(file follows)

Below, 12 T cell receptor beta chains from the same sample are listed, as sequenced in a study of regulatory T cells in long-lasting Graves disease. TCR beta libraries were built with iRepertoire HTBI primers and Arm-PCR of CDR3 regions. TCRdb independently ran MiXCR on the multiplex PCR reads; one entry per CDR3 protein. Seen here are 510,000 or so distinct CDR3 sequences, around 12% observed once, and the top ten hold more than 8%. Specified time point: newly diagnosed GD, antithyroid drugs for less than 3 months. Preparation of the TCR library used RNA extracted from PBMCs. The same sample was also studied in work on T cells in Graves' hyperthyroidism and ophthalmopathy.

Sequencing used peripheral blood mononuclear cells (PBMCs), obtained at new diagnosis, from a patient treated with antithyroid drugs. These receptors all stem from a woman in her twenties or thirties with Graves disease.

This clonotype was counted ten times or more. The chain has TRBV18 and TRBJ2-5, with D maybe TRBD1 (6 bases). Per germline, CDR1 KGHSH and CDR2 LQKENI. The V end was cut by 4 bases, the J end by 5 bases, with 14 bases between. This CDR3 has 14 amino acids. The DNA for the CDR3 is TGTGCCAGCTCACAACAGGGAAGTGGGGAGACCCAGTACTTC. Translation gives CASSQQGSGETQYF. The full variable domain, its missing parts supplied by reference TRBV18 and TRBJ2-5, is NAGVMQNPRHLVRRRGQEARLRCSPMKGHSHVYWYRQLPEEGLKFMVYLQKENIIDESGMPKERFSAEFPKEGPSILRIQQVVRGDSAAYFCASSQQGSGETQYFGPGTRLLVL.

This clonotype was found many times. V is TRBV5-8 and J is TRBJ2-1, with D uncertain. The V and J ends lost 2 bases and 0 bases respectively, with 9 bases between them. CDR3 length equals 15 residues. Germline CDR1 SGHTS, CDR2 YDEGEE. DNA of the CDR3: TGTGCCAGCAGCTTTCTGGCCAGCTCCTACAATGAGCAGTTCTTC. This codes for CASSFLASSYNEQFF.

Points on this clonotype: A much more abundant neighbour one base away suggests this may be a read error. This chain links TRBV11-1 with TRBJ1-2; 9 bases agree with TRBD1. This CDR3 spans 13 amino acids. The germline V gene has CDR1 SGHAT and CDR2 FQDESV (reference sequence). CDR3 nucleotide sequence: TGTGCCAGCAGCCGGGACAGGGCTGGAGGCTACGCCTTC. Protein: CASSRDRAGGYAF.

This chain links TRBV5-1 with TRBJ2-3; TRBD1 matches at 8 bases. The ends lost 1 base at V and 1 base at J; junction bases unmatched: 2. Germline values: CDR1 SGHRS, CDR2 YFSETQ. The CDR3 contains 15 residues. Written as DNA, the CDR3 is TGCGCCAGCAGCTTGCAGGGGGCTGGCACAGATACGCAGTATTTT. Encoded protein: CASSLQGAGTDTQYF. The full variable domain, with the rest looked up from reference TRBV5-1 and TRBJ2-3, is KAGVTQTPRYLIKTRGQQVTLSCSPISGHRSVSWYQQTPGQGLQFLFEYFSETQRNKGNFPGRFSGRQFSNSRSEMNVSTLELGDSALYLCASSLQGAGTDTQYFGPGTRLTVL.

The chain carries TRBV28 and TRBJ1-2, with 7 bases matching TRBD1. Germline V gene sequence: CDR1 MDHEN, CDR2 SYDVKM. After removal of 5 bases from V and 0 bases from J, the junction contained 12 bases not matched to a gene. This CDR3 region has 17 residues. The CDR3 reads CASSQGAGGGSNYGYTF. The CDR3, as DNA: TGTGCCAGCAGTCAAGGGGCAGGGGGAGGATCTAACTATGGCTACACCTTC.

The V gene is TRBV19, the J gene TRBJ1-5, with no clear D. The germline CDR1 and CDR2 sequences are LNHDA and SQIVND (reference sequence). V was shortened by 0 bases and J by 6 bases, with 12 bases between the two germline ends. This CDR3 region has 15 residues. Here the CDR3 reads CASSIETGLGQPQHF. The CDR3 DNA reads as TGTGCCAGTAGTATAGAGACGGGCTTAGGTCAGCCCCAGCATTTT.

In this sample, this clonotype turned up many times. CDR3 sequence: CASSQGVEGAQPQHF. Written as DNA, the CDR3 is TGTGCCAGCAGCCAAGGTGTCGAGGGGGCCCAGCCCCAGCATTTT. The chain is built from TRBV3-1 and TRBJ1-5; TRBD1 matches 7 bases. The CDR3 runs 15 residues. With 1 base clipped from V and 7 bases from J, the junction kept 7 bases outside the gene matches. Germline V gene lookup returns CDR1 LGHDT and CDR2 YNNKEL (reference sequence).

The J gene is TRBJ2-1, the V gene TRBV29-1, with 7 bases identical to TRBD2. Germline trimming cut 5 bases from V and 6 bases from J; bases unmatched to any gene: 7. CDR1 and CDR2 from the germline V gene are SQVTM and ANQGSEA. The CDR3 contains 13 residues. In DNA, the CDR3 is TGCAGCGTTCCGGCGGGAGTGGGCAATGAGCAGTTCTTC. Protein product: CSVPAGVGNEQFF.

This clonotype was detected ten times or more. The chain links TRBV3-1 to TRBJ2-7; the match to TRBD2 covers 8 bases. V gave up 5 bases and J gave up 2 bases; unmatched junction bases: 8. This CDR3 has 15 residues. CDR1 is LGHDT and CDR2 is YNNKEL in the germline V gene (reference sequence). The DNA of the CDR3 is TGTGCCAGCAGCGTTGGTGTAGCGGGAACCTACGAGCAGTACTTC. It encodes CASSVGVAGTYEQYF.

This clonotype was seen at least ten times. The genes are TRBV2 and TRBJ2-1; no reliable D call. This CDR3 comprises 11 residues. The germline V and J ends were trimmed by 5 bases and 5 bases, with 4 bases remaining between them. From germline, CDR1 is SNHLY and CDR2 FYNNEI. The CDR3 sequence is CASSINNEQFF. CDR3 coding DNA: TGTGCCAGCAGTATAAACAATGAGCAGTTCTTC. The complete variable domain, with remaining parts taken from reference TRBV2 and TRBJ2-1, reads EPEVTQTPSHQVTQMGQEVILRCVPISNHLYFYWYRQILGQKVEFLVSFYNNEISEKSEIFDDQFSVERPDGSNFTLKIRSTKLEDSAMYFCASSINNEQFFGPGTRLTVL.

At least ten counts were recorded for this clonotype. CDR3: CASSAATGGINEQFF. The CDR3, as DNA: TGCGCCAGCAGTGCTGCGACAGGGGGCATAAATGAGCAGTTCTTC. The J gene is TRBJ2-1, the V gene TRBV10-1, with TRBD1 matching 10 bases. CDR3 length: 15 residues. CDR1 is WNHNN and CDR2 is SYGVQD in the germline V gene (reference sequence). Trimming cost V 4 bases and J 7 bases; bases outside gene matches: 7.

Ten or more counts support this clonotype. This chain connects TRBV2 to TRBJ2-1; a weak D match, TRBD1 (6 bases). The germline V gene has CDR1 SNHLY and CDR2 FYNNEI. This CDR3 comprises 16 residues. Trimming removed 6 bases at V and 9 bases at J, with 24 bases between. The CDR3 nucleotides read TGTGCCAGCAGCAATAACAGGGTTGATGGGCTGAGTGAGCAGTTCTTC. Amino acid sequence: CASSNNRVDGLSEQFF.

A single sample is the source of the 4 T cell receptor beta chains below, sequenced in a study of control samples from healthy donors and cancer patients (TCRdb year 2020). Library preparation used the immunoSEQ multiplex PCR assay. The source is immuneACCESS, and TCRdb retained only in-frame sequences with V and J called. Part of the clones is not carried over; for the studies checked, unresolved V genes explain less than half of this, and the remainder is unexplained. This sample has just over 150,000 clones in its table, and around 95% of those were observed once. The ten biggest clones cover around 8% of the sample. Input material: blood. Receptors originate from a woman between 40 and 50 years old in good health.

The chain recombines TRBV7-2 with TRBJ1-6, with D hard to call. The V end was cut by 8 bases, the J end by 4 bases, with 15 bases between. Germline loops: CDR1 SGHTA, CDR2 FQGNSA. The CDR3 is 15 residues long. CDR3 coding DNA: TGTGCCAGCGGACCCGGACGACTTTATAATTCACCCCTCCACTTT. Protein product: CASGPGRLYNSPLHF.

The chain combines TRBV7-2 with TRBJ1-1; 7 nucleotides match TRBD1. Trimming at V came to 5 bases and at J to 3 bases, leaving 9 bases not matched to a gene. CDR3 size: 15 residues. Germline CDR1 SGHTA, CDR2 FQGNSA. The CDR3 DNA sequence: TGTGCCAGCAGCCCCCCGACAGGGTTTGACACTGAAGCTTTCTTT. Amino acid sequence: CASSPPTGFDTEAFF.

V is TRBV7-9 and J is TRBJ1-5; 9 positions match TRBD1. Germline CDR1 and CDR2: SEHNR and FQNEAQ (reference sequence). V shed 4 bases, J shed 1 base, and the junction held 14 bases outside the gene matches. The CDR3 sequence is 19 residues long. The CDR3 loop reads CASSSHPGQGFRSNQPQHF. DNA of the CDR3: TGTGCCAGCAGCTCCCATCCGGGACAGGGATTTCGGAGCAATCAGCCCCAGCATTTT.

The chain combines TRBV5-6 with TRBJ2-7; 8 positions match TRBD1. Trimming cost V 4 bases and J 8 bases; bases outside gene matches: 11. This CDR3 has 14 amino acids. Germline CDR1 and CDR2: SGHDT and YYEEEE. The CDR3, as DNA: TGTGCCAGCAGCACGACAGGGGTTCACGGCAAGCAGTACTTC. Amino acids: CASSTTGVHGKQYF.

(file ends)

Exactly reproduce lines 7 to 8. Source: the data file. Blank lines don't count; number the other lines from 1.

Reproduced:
The chain carries TRBV28 and TRBJ1-2, with 7 bases matching TRBD1. Germline V gene sequence: CDR1 MDHEN, CDR2 SYDVKM. After removal of 5 bases from V and 0 bases from J, the junction contained 12 bases not matched to a gene. This CDR3 region has 17 residues. The CDR3 reads CASSQGAGGGSNYGYTF. The CDR3, as DNA: TGTGCCAGCAGTCAAGGGGCAGGGGGAGGATCTAACTATGGCTACACCTTC.

The V gene is TRBV19, the J gene TRBJ1-5, with no clear D. The germline CDR1 and CDR2 sequences are LNHDA and SQIVND (reference sequence). V was shortened by 0 bases and J by 6 bases, with 12 bases between the two germline ends. This CDR3 region has 15 residues. Here the CDR3 reads CASSIETGLGQPQHF. The CDR3 DNA reads as TGTGCCAGTAGTATAGAGACGGGCTTAGGTCAGCCCCAGCATTTT.